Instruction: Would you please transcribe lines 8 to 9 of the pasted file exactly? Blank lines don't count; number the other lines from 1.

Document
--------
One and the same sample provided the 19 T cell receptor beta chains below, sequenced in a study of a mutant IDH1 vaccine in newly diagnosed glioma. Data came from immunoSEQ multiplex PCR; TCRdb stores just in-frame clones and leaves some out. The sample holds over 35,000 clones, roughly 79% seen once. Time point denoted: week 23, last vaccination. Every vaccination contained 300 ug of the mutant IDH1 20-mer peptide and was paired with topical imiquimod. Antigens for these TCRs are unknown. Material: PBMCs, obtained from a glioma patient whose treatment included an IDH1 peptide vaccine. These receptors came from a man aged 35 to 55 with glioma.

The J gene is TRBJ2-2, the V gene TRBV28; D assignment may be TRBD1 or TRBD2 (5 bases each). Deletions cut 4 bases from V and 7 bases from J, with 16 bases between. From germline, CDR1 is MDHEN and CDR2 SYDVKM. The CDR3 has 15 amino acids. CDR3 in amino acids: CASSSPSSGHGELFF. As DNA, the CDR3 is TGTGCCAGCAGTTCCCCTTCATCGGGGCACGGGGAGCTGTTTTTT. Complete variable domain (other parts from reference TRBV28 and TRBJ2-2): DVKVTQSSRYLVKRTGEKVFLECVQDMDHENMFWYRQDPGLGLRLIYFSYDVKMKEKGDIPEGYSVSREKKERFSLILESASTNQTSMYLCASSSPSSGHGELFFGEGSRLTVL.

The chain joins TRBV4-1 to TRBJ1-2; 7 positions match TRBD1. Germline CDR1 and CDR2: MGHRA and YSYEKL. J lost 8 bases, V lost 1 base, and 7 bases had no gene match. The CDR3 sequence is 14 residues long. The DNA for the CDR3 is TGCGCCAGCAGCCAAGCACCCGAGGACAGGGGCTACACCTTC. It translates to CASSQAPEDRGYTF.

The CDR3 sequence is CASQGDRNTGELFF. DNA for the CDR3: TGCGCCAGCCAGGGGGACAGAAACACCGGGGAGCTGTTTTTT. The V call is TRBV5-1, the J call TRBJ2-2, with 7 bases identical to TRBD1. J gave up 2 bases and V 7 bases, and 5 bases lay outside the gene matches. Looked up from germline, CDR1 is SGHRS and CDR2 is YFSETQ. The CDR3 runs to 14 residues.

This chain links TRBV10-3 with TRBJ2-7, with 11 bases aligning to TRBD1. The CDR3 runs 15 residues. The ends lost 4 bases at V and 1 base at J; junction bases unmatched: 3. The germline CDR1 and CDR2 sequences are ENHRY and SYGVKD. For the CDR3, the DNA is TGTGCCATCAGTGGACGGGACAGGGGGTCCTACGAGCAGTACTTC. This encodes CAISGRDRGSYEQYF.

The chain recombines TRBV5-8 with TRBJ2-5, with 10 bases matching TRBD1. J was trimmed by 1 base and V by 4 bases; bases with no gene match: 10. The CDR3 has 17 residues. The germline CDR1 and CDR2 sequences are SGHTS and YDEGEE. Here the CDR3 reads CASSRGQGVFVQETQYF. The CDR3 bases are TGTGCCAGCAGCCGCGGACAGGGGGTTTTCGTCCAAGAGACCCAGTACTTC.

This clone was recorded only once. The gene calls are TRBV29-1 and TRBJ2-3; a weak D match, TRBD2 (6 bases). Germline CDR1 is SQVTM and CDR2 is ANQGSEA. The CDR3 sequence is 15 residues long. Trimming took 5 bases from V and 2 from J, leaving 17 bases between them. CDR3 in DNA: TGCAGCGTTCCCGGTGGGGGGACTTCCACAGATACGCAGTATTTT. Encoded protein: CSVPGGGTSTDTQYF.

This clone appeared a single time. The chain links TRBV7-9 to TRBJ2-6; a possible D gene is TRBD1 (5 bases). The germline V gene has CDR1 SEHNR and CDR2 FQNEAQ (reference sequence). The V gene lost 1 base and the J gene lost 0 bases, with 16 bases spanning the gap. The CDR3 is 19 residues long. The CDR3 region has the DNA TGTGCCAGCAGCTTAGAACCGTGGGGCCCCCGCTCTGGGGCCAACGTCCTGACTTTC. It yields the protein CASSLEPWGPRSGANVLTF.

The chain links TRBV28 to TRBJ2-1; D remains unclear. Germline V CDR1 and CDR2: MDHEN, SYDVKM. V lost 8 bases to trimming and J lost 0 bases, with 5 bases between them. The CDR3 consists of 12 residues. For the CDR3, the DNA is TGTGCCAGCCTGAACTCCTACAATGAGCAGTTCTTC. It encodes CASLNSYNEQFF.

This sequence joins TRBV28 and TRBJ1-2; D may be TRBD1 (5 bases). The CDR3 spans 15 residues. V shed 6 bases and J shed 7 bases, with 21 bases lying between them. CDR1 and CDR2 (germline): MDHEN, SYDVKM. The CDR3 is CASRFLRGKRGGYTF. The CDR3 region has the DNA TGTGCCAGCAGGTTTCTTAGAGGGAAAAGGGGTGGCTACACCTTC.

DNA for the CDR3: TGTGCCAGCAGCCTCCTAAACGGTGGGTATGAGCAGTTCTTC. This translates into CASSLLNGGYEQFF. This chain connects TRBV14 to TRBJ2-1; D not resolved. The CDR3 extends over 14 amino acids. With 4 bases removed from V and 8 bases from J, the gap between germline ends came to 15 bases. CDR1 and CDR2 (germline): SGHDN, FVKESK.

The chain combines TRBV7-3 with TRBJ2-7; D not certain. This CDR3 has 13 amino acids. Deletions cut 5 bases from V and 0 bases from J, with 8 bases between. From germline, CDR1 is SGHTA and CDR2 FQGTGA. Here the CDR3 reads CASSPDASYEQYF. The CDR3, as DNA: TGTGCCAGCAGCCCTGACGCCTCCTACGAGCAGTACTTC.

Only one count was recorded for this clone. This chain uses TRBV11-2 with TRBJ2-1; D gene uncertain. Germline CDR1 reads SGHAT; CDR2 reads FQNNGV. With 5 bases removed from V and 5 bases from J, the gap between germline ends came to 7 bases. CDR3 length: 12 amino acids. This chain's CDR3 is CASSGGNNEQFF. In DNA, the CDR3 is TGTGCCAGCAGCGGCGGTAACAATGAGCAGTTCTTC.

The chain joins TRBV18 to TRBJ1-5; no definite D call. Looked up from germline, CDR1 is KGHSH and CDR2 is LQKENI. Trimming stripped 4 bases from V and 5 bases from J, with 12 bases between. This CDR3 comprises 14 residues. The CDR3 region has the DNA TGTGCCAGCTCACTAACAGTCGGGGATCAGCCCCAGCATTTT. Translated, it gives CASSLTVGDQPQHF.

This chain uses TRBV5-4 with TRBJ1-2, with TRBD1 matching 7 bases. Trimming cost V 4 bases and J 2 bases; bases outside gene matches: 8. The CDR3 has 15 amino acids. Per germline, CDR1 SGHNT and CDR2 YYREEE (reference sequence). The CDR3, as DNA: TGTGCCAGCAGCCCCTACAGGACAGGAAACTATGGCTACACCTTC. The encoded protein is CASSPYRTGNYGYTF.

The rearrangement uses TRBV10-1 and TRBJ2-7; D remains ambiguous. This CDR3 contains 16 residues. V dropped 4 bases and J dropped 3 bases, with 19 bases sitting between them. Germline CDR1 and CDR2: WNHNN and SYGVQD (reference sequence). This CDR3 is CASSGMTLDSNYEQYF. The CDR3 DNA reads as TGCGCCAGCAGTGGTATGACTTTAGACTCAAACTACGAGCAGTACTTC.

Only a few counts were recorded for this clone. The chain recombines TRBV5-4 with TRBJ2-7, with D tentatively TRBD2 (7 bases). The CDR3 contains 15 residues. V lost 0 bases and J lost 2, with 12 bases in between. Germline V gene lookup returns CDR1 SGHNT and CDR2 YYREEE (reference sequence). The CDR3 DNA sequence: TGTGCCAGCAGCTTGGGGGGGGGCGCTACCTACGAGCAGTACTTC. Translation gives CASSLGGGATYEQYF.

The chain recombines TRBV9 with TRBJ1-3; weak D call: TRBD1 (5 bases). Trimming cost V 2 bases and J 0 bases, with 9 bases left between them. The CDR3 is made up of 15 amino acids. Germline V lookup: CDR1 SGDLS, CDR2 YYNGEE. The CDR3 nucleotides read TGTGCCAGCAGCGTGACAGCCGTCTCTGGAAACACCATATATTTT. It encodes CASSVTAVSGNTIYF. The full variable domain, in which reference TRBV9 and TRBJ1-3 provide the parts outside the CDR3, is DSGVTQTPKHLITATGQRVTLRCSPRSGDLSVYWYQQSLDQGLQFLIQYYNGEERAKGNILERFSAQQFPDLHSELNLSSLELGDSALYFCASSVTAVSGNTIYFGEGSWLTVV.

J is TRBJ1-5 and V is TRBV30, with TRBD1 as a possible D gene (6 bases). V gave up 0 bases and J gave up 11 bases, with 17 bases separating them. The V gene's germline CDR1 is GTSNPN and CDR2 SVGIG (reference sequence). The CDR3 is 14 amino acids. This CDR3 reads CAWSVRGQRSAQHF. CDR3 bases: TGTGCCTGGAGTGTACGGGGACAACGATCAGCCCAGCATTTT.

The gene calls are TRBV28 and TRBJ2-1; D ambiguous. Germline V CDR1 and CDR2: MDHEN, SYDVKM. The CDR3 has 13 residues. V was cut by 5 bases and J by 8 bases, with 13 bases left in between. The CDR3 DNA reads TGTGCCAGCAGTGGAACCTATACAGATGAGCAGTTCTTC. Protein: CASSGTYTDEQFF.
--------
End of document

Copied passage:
This clone appeared a single time. The chain links TRBV7-9 to TRBJ2-6; a possible D gene is TRBD1 (5 bases). The germline V gene has CDR1 SEHNR and CDR2 FQNEAQ (reference sequence). The V gene lost 1 base and the J gene lost 0 bases, with 16 bases spanning the gap. The CDR3 is 19 residues long. The CDR3 region has the DNA TGTGCCAGCAGCTTAGAACCGTGGGGCCCCCGCTCTGGGGCCAACGTCCTGACTTTC. It yields the protein CASSLEPWGPRSGANVLTF.

The chain links TRBV28 to TRBJ2-1; D remains unclear. Germline V CDR1 and CDR2: MDHEN, SYDVKM. V lost 8 bases to trimming and J lost 0 bases, with 5 bases between them. The CDR3 consists of 12 residues. For the CDR3, the DNA is TGTGCCAGCCTGAACTCCTACAATGAGCAGTTCTTC. It encodes CASLNSYNEQFF.